Vibration Limits Rotating Machinery RatingsRating Vibration Level Necessary ActionGood Less than .15 ips Continue to trendFair .15 ips to .30 ips Continue to trendPoor .30 ips & above Analyze & Correct
Using Ultrasound & Vibration In the past, ultrasound and vibration technologies have been used independently to monitor ball bearings in plant equipment. However, it is becoming more common to use ultrasonic inspection interfaced with vibration analysis to support CBM maintenance programs for periodic inspection of critical bearings to monitor wear and predict failure.
Using Ultrasound & Vibration
Oil Analysis Oil analysis (OA) is the sampling and laboratory analysis of a lubricants properties, suspended contaminants, and wear debris. OA is performed during routine preventive maintenance to provide meaningful and accurate information on lubricant and machine condition. By tracking oil analysis sample results over the life of a particular machine, trends can be established which can help eliminate costly repairs. The study of wear in an machinery is called tribology. Tribologists often perform or interpret oil analysis data. The sample sent to Accredited Lab for analysis.
Oil Analysis OA can be divided into three categories: Analysis of oil properties including those of the base oil and its additives. Analysis of contaminants. Analysis of wear debris from machinery.
Oil Analysis Comparing the OA results of new and used oil, a tribologist can determine when an oil must be replaced. Careful analysis might even allow the oil to be "sweetened" to its original additive levels by either adding fresh oil or replenishing additives that were depleted.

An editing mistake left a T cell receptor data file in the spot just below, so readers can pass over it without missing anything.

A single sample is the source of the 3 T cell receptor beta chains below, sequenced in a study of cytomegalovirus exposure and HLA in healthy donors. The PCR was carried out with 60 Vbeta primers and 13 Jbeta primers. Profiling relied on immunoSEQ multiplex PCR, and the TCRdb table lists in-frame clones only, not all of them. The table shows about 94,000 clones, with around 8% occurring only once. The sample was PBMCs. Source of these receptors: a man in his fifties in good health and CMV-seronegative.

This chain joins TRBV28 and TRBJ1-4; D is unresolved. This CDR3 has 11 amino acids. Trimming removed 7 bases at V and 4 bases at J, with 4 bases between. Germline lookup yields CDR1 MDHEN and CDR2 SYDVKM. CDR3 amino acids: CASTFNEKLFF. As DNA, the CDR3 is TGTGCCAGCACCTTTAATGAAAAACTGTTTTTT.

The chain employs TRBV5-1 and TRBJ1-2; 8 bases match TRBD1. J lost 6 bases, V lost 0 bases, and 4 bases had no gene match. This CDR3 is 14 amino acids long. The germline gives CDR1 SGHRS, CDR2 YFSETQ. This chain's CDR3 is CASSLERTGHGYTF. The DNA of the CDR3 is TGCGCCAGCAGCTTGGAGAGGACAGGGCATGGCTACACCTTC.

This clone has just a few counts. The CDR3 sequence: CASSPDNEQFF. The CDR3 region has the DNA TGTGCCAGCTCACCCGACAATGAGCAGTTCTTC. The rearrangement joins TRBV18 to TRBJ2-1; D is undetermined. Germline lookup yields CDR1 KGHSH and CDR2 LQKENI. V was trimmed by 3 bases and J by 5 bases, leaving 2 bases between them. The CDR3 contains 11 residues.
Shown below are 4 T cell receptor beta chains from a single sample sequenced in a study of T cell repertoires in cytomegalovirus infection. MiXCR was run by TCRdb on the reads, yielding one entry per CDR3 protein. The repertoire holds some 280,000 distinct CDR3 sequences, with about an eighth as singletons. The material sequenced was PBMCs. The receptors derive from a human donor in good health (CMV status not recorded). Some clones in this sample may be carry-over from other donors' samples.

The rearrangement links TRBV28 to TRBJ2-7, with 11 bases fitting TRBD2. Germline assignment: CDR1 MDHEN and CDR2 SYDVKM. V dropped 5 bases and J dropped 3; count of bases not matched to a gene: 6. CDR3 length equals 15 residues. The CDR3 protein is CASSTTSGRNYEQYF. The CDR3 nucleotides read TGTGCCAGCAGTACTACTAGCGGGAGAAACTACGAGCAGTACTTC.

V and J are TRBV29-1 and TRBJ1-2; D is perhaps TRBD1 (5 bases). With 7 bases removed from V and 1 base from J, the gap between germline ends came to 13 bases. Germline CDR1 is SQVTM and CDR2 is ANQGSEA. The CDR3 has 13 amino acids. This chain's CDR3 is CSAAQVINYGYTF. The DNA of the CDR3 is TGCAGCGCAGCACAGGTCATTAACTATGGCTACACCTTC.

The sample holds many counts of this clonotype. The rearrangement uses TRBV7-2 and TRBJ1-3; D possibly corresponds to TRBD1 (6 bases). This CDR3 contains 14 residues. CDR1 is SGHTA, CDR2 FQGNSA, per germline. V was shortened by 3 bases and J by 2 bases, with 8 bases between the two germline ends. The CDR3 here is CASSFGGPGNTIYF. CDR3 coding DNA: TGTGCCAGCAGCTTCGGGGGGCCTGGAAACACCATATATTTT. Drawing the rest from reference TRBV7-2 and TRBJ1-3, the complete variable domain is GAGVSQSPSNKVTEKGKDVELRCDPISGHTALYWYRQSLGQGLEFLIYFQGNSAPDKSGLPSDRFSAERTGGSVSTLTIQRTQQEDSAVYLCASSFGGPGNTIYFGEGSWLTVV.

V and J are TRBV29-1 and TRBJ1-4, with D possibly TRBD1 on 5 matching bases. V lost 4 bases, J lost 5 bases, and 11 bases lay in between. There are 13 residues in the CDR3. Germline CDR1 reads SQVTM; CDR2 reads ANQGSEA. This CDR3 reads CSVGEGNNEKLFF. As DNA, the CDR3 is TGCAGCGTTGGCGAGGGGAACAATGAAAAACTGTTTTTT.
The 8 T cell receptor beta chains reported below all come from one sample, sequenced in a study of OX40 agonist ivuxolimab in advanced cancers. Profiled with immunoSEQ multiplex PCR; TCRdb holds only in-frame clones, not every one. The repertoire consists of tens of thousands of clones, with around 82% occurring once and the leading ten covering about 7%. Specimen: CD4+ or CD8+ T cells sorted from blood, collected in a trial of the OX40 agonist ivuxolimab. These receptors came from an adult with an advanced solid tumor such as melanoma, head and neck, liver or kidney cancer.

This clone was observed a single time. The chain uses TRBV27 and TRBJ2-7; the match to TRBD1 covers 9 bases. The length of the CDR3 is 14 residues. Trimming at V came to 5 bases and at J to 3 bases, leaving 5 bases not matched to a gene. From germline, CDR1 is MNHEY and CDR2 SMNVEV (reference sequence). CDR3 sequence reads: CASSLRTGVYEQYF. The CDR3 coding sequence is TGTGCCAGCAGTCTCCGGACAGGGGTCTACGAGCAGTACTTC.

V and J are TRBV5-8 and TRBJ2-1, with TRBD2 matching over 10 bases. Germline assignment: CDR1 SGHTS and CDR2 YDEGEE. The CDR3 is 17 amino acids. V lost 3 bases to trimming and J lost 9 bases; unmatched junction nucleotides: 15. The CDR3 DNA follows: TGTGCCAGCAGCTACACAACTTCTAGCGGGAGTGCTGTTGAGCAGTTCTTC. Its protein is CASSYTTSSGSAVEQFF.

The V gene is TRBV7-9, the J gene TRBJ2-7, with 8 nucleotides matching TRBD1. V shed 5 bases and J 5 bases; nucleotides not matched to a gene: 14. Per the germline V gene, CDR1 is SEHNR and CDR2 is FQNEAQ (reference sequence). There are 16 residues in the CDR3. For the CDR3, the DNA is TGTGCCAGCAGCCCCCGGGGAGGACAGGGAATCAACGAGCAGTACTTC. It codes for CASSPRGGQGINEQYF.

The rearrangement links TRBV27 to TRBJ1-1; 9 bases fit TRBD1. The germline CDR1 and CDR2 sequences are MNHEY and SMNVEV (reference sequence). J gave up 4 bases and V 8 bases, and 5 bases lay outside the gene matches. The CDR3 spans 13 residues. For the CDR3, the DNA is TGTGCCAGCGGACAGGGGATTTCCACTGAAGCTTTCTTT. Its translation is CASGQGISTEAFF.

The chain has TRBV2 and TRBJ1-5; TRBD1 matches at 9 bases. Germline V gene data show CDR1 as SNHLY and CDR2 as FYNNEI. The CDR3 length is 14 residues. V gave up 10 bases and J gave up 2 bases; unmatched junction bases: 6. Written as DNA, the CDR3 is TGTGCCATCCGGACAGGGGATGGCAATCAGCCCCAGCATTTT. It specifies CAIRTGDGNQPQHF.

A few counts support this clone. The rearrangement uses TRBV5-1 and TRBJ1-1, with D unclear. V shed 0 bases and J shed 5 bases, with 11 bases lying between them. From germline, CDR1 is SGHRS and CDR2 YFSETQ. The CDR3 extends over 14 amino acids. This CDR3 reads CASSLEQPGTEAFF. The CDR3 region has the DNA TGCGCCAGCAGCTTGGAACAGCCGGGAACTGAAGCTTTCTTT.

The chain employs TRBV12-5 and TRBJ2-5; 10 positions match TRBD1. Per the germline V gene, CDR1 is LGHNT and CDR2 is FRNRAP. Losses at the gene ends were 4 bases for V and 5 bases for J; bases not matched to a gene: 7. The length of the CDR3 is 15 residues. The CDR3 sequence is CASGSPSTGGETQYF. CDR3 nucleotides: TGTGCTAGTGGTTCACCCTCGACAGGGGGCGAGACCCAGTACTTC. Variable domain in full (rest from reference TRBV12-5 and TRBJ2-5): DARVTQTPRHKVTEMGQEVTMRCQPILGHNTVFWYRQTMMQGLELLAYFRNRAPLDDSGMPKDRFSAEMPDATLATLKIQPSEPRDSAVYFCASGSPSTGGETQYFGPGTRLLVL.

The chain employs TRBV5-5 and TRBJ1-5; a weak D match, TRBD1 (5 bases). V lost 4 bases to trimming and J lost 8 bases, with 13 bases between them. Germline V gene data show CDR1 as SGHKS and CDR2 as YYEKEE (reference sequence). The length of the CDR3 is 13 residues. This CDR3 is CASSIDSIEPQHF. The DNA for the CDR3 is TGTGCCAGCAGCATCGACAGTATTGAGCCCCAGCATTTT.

BENEFITS OF APPLYING CONDITION BASED MAINTENANCE Increase Your Profitability by: • Reducing capital costs. • Reducing maintenance costs. • Reducing energy costs. Reduces the risk of: • Costly business interruption. • Fire/ life safety. • Code violations.
The Challenges Ahead !!!! First and most important of all, the initial cost of CBM is high. It requires improved instrumentation of the equipment. Often the cost of sufficient instruments can be quite large, especially on equipment that is already installed. Next introducing CBM will invoke a major change in how maintenance is performed, and potentially to the whole maintenance organization in a company. Organizational changes are in general very difficult. The technical side of it is not always as simple. Even if some types of equipment can easily be observed by measuring simple values as vibration (displacement or acceleration), temperature or pressure, it is not trivial to turn this measured data into actionable knowledge about health of the equipment. Also Limited Maintenance/resources budgets (insufficient manpower, tools, training and skilled staff). Lastly Obsolete systems & equipment.